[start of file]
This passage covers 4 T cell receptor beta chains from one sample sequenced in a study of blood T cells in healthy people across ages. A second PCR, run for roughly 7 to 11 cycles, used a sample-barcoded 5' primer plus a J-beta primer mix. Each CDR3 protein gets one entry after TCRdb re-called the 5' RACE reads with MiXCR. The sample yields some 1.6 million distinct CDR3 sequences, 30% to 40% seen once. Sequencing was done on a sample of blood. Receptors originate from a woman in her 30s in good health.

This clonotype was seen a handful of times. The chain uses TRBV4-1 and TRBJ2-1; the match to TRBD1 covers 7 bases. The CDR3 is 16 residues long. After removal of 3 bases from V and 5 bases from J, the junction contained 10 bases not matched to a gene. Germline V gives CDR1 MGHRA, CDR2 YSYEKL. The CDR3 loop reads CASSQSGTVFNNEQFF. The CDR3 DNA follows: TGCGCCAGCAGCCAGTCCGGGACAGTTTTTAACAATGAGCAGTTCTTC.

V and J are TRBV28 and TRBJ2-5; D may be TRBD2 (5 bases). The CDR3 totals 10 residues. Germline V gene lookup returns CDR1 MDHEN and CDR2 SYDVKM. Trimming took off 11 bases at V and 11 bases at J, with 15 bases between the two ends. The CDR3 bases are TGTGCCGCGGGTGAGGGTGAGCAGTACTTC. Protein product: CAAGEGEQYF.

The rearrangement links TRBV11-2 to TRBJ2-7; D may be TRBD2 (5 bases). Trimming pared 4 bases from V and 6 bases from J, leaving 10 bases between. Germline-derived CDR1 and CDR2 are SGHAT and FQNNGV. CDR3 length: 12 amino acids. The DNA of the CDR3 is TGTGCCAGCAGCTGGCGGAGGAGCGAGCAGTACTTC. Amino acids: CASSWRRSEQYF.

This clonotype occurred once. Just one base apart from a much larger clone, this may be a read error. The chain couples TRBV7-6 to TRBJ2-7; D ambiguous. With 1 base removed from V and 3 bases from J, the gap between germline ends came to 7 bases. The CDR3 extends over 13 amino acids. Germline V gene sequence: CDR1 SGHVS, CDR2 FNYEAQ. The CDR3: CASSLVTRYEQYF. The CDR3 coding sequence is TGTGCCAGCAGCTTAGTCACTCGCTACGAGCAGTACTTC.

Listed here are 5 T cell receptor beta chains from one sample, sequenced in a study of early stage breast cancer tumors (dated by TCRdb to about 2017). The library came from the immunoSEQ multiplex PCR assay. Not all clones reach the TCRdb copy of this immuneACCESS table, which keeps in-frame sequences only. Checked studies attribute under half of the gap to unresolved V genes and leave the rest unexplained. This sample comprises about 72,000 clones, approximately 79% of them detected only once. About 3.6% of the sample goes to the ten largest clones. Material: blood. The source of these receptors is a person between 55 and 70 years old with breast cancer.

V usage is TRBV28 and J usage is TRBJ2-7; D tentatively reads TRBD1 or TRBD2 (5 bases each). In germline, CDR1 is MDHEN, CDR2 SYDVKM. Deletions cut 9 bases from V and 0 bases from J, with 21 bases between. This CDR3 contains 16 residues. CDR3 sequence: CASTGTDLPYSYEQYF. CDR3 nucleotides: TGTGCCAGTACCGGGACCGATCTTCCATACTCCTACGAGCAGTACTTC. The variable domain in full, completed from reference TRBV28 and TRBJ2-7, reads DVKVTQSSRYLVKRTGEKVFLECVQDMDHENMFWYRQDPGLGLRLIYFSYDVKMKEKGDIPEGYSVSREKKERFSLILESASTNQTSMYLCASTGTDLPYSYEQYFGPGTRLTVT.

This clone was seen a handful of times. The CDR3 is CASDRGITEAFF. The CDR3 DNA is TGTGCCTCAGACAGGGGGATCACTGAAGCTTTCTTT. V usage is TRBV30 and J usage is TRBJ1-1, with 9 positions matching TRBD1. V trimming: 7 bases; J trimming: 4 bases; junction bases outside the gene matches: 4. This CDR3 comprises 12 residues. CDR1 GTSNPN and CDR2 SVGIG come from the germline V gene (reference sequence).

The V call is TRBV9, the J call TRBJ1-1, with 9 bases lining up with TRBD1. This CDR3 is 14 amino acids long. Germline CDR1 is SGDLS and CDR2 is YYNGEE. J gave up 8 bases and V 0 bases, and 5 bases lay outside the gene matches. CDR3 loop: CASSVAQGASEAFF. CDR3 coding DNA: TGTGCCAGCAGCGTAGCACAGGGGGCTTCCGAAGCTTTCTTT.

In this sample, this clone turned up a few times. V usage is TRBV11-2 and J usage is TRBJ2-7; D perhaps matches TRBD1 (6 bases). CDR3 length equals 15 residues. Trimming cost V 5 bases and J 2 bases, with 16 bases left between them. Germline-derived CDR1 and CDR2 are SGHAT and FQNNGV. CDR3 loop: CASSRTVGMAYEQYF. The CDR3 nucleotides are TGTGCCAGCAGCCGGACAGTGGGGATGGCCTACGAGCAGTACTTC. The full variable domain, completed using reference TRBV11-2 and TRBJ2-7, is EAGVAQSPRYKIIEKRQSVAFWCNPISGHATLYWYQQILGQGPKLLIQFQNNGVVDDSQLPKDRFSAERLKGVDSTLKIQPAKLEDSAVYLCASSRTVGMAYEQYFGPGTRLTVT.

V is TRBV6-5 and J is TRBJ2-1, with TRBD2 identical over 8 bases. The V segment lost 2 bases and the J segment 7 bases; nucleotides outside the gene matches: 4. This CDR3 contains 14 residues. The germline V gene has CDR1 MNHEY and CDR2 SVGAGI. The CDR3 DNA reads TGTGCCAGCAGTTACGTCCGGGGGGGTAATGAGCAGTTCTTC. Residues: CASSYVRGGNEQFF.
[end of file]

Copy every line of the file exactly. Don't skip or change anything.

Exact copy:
This passage covers 4 T cell receptor beta chains from one sample sequenced in a study of blood T cells in healthy people across ages. A second PCR, run for roughly 7 to 11 cycles, used a sample-barcoded 5' primer plus a J-beta primer mix. Each CDR3 protein gets one entry after TCRdb re-called the 5' RACE reads with MiXCR. The sample yields some 1.6 million distinct CDR3 sequences, 30% to 40% seen once. Sequencing was done on a sample of blood. Receptors originate from a woman in her 30s in good health.

This clonotype was seen a handful of times. The chain uses TRBV4-1 and TRBJ2-1; the match to TRBD1 covers 7 bases. The CDR3 is 16 residues long. After removal of 3 bases from V and 5 bases from J, the junction contained 10 bases not matched to a gene. Germline V gives CDR1 MGHRA, CDR2 YSYEKL. The CDR3 loop reads CASSQSGTVFNNEQFF. The CDR3 DNA follows: TGCGCCAGCAGCCAGTCCGGGACAGTTTTTAACAATGAGCAGTTCTTC.

V and J are TRBV28 and TRBJ2-5; D may be TRBD2 (5 bases). The CDR3 totals 10 residues. Germline V gene lookup returns CDR1 MDHEN and CDR2 SYDVKM. Trimming took off 11 bases at V and 11 bases at J, with 15 bases between the two ends. The CDR3 bases are TGTGCCGCGGGTGAGGGTGAGCAGTACTTC. Protein product: CAAGEGEQYF.

The rearrangement links TRBV11-2 to TRBJ2-7; D may be TRBD2 (5 bases). Trimming pared 4 bases from V and 6 bases from J, leaving 10 bases between. Germline-derived CDR1 and CDR2 are SGHAT and FQNNGV. CDR3 length: 12 amino acids. The DNA of the CDR3 is TGTGCCAGCAGCTGGCGGAGGAGCGAGCAGTACTTC. Amino acids: CASSWRRSEQYF.

This clonotype occurred once. Just one base apart from a much larger clone, this may be a read error. The chain couples TRBV7-6 to TRBJ2-7; D ambiguous. With 1 base removed from V and 3 bases from J, the gap between germline ends came to 7 bases. The CDR3 extends over 13 amino acids. Germline V gene sequence: CDR1 SGHVS, CDR2 FNYEAQ. The CDR3: CASSLVTRYEQYF. The CDR3 coding sequence is TGTGCCAGCAGCTTAGTCACTCGCTACGAGCAGTACTTC.

Listed here are 5 T cell receptor beta chains from one sample, sequenced in a study of early stage breast cancer tumors (dated by TCRdb to about 2017). The library came from the immunoSEQ multiplex PCR assay. Not all clones reach the TCRdb copy of this immuneACCESS table, which keeps in-frame sequences only. Checked studies attribute under half of the gap to unresolved V genes and leave the rest unexplained. This sample comprises about 72,000 clones, approximately 79% of them detected only once. About 3.6% of the sample goes to the ten largest clones. Material: blood. The source of these receptors is a person between 55 and 70 years old with breast cancer.

V usage is TRBV28 and J usage is TRBJ2-7; D tentatively reads TRBD1 or TRBD2 (5 bases each). In germline, CDR1 is MDHEN, CDR2 SYDVKM. Deletions cut 9 bases from V and 0 bases from J, with 21 bases between. This CDR3 contains 16 residues. CDR3 sequence: CASTGTDLPYSYEQYF. CDR3 nucleotides: TGTGCCAGTACCGGGACCGATCTTCCATACTCCTACGAGCAGTACTTC. The variable domain in full, completed from reference TRBV28 and TRBJ2-7, reads DVKVTQSSRYLVKRTGEKVFLECVQDMDHENMFWYRQDPGLGLRLIYFSYDVKMKEKGDIPEGYSVSREKKERFSLILESASTNQTSMYLCASTGTDLPYSYEQYFGPGTRLTVT.

This clone was seen a handful of times. The CDR3 is CASDRGITEAFF. The CDR3 DNA is TGTGCCTCAGACAGGGGGATCACTGAAGCTTTCTTT. V usage is TRBV30 and J usage is TRBJ1-1, with 9 positions matching TRBD1. V trimming: 7 bases; J trimming: 4 bases; junction bases outside the gene matches: 4. This CDR3 comprises 12 residues. CDR1 GTSNPN and CDR2 SVGIG come from the germline V gene (reference sequence).

The V call is TRBV9, the J call TRBJ1-1, with 9 bases lining up with TRBD1. This CDR3 is 14 amino acids long. Germline CDR1 is SGDLS and CDR2 is YYNGEE. J gave up 8 bases and V 0 bases, and 5 bases lay outside the gene matches. CDR3 loop: CASSVAQGASEAFF. CDR3 coding DNA: TGTGCCAGCAGCGTAGCACAGGGGGCTTCCGAAGCTTTCTTT.

In this sample, this clone turned up a few times. V usage is TRBV11-2 and J usage is TRBJ2-7; D perhaps matches TRBD1 (6 bases). CDR3 length equals 15 residues. Trimming cost V 5 bases and J 2 bases, with 16 bases left between them. Germline-derived CDR1 and CDR2 are SGHAT and FQNNGV. CDR3 loop: CASSRTVGMAYEQYF. The CDR3 nucleotides are TGTGCCAGCAGCCGGACAGTGGGGATGGCCTACGAGCAGTACTTC. The full variable domain, completed using reference TRBV11-2 and TRBJ2-7, is EAGVAQSPRYKIIEKRQSVAFWCNPISGHATLYWYQQILGQGPKLLIQFQNNGVVDDSQLPKDRFSAERLKGVDSTLKIQPAKLEDSAVYLCASSRTVGMAYEQYFGPGTRLTVT.

V is TRBV6-5 and J is TRBJ2-1, with TRBD2 identical over 8 bases. The V segment lost 2 bases and the J segment 7 bases; nucleotides outside the gene matches: 4. This CDR3 contains 14 residues. The germline V gene has CDR1 MNHEY and CDR2 SVGAGI. The CDR3 DNA reads TGTGCCAGCAGTTACGTCCGGGGGGGTAATGAGCAGTTCTTC. Residues: CASSYVRGGNEQFF.